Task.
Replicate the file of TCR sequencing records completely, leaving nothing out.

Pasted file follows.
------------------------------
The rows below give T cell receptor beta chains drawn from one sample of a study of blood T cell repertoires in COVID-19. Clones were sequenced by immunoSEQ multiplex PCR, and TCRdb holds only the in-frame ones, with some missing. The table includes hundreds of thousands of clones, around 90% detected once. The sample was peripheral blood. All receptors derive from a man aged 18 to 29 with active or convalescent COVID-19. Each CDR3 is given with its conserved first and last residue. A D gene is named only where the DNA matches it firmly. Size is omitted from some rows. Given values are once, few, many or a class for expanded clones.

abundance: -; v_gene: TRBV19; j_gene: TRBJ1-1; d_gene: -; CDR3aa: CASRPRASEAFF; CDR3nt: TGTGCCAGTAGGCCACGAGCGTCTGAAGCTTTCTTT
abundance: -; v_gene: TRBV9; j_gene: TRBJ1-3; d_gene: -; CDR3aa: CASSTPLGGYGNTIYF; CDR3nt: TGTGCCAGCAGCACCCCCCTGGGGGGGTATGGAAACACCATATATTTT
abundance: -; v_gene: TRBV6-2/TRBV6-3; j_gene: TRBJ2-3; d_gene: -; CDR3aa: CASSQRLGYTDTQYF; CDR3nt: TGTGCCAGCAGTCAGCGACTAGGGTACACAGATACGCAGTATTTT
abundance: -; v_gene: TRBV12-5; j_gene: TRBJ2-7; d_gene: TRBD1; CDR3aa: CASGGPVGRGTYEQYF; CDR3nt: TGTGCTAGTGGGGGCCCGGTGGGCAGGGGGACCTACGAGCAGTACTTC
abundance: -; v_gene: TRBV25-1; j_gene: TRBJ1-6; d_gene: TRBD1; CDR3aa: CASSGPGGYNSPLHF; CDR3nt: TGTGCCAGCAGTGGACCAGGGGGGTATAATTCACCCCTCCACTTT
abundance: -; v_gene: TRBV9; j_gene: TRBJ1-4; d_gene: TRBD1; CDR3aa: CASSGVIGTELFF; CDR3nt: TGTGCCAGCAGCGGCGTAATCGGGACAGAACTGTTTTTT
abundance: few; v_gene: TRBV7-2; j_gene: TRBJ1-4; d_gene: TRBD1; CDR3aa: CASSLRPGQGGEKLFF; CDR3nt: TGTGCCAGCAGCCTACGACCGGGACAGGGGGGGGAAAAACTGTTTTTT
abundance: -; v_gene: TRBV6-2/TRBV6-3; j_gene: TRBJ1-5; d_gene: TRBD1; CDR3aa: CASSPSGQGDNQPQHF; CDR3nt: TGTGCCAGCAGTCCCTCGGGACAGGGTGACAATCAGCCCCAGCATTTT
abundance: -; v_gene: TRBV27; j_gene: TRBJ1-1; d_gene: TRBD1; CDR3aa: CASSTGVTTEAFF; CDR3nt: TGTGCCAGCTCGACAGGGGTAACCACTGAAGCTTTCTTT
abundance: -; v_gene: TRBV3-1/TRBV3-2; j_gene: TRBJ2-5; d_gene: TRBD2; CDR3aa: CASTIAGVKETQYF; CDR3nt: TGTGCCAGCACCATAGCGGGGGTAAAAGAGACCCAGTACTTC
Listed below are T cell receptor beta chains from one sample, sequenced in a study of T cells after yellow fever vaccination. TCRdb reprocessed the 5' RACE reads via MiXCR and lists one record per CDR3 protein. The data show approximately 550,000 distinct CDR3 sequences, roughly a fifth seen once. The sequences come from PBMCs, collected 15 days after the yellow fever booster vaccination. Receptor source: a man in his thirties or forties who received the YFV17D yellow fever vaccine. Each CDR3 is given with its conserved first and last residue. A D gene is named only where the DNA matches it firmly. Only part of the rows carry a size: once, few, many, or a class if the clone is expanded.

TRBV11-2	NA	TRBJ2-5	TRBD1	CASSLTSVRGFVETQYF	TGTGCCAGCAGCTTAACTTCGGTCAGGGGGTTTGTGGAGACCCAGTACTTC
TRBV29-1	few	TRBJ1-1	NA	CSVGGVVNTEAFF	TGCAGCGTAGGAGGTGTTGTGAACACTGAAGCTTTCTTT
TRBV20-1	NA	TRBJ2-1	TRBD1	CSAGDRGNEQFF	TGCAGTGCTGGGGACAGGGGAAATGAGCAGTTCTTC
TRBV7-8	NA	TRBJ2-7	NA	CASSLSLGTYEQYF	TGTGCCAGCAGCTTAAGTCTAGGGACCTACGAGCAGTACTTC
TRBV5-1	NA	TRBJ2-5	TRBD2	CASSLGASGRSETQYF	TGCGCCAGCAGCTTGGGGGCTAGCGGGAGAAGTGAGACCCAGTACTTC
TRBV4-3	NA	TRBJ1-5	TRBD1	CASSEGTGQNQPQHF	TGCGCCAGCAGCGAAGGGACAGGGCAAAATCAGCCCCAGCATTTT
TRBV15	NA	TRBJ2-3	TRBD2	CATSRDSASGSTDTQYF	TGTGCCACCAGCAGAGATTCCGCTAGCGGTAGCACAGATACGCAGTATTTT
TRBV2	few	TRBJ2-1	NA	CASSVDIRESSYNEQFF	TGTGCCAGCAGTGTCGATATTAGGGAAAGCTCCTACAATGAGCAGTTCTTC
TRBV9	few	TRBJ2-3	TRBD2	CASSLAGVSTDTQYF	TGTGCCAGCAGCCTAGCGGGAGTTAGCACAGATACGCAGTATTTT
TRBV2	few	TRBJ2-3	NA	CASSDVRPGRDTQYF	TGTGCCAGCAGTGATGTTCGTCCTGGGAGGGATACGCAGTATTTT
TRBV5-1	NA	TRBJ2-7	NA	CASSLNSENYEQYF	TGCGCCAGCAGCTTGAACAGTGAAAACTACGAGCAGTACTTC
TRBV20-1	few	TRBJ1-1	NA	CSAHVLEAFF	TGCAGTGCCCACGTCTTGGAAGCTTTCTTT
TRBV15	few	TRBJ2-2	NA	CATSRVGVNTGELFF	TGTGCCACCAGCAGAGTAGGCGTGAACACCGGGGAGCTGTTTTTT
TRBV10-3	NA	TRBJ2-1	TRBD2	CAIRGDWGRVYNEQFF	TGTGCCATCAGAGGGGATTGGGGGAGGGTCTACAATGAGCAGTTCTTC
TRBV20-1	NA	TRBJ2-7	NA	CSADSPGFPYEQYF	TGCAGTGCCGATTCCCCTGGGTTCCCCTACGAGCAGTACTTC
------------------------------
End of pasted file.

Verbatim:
The rows below give T cell receptor beta chains drawn from one sample of a study of blood T cell repertoires in COVID-19. Clones were sequenced by immunoSEQ multiplex PCR, and TCRdb holds only the in-frame ones, with some missing. The table includes hundreds of thousands of clones, around 90% detected once. The sample was peripheral blood. All receptors derive from a man aged 18 to 29 with active or convalescent COVID-19. Each CDR3 is given with its conserved first and last residue. A D gene is named only where the DNA matches it firmly. Size is omitted from some rows. Given values are once, few, many or a class for expanded clones.

abundance: -; v_gene: TRBV19; j_gene: TRBJ1-1; d_gene: -; CDR3aa: CASRPRASEAFF; CDR3nt: TGTGCCAGTAGGCCACGAGCGTCTGAAGCTTTCTTT
abundance: -; v_gene: TRBV9; j_gene: TRBJ1-3; d_gene: -; CDR3aa: CASSTPLGGYGNTIYF; CDR3nt: TGTGCCAGCAGCACCCCCCTGGGGGGGTATGGAAACACCATATATTTT
abundance: -; v_gene: TRBV6-2/TRBV6-3; j_gene: TRBJ2-3; d_gene: -; CDR3aa: CASSQRLGYTDTQYF; CDR3nt: TGTGCCAGCAGTCAGCGACTAGGGTACACAGATACGCAGTATTTT
abundance: -; v_gene: TRBV12-5; j_gene: TRBJ2-7; d_gene: TRBD1; CDR3aa: CASGGPVGRGTYEQYF; CDR3nt: TGTGCTAGTGGGGGCCCGGTGGGCAGGGGGACCTACGAGCAGTACTTC
abundance: -; v_gene: TRBV25-1; j_gene: TRBJ1-6; d_gene: TRBD1; CDR3aa: CASSGPGGYNSPLHF; CDR3nt: TGTGCCAGCAGTGGACCAGGGGGGTATAATTCACCCCTCCACTTT
abundance: -; v_gene: TRBV9; j_gene: TRBJ1-4; d_gene: TRBD1; CDR3aa: CASSGVIGTELFF; CDR3nt: TGTGCCAGCAGCGGCGTAATCGGGACAGAACTGTTTTTT
abundance: few; v_gene: TRBV7-2; j_gene: TRBJ1-4; d_gene: TRBD1; CDR3aa: CASSLRPGQGGEKLFF; CDR3nt: TGTGCCAGCAGCCTACGACCGGGACAGGGGGGGGAAAAACTGTTTTTT
abundance: -; v_gene: TRBV6-2/TRBV6-3; j_gene: TRBJ1-5; d_gene: TRBD1; CDR3aa: CASSPSGQGDNQPQHF; CDR3nt: TGTGCCAGCAGTCCCTCGGGACAGGGTGACAATCAGCCCCAGCATTTT
abundance: -; v_gene: TRBV27; j_gene: TRBJ1-1; d_gene: TRBD1; CDR3aa: CASSTGVTTEAFF; CDR3nt: TGTGCCAGCTCGACAGGGGTAACCACTGAAGCTTTCTTT
abundance: -; v_gene: TRBV3-1/TRBV3-2; j_gene: TRBJ2-5; d_gene: TRBD2; CDR3aa: CASTIAGVKETQYF; CDR3nt: TGTGCCAGCACCATAGCGGGGGTAAAAGAGACCCAGTACTTC
Listed below are T cell receptor beta chains from one sample, sequenced in a study of T cells after yellow fever vaccination. TCRdb reprocessed the 5' RACE reads via MiXCR and lists one record per CDR3 protein. The data show approximately 550,000 distinct CDR3 sequences, roughly a fifth seen once. The sequences come from PBMCs, collected 15 days after the yellow fever booster vaccination. Receptor source: a man in his thirties or forties who received the YFV17D yellow fever vaccine. Each CDR3 is given with its conserved first and last residue. A D gene is named only where the DNA matches it firmly. Only part of the rows carry a size: once, few, many, or a class if the clone is expanded.

TRBV11-2	NA	TRBJ2-5	TRBD1	CASSLTSVRGFVETQYF	TGTGCCAGCAGCTTAACTTCGGTCAGGGGGTTTGTGGAGACCCAGTACTTC
TRBV29-1	few	TRBJ1-1	NA	CSVGGVVNTEAFF	TGCAGCGTAGGAGGTGTTGTGAACACTGAAGCTTTCTTT
TRBV20-1	NA	TRBJ2-1	TRBD1	CSAGDRGNEQFF	TGCAGTGCTGGGGACAGGGGAAATGAGCAGTTCTTC
TRBV7-8	NA	TRBJ2-7	NA	CASSLSLGTYEQYF	TGTGCCAGCAGCTTAAGTCTAGGGACCTACGAGCAGTACTTC
TRBV5-1	NA	TRBJ2-5	TRBD2	CASSLGASGRSETQYF	TGCGCCAGCAGCTTGGGGGCTAGCGGGAGAAGTGAGACCCAGTACTTC
TRBV4-3	NA	TRBJ1-5	TRBD1	CASSEGTGQNQPQHF	TGCGCCAGCAGCGAAGGGACAGGGCAAAATCAGCCCCAGCATTTT
TRBV15	NA	TRBJ2-3	TRBD2	CATSRDSASGSTDTQYF	TGTGCCACCAGCAGAGATTCCGCTAGCGGTAGCACAGATACGCAGTATTTT
TRBV2	few	TRBJ2-1	NA	CASSVDIRESSYNEQFF	TGTGCCAGCAGTGTCGATATTAGGGAAAGCTCCTACAATGAGCAGTTCTTC
TRBV9	few	TRBJ2-3	TRBD2	CASSLAGVSTDTQYF	TGTGCCAGCAGCCTAGCGGGAGTTAGCACAGATACGCAGTATTTT
TRBV2	few	TRBJ2-3	NA	CASSDVRPGRDTQYF	TGTGCCAGCAGTGATGTTCGTCCTGGGAGGGATACGCAGTATTTT
TRBV5-1	NA	TRBJ2-7	NA	CASSLNSENYEQYF	TGCGCCAGCAGCTTGAACAGTGAAAACTACGAGCAGTACTTC
TRBV20-1	few	TRBJ1-1	NA	CSAHVLEAFF	TGCAGTGCCCACGTCTTGGAAGCTTTCTTT
TRBV15	few	TRBJ2-2	NA	CATSRVGVNTGELFF	TGTGCCACCAGCAGAGTAGGCGTGAACACCGGGGAGCTGTTTTTT
TRBV10-3	NA	TRBJ2-1	TRBD2	CAIRGDWGRVYNEQFF	TGTGCCATCAGAGGGGATTGGGGGAGGGTCTACAATGAGCAGTTCTTC
TRBV20-1	NA	TRBJ2-7	NA	CSADSPGFPYEQYF	TGCAGTGCCGATTCCCCTGGGTTCCCCTACGAGCAGTACTTC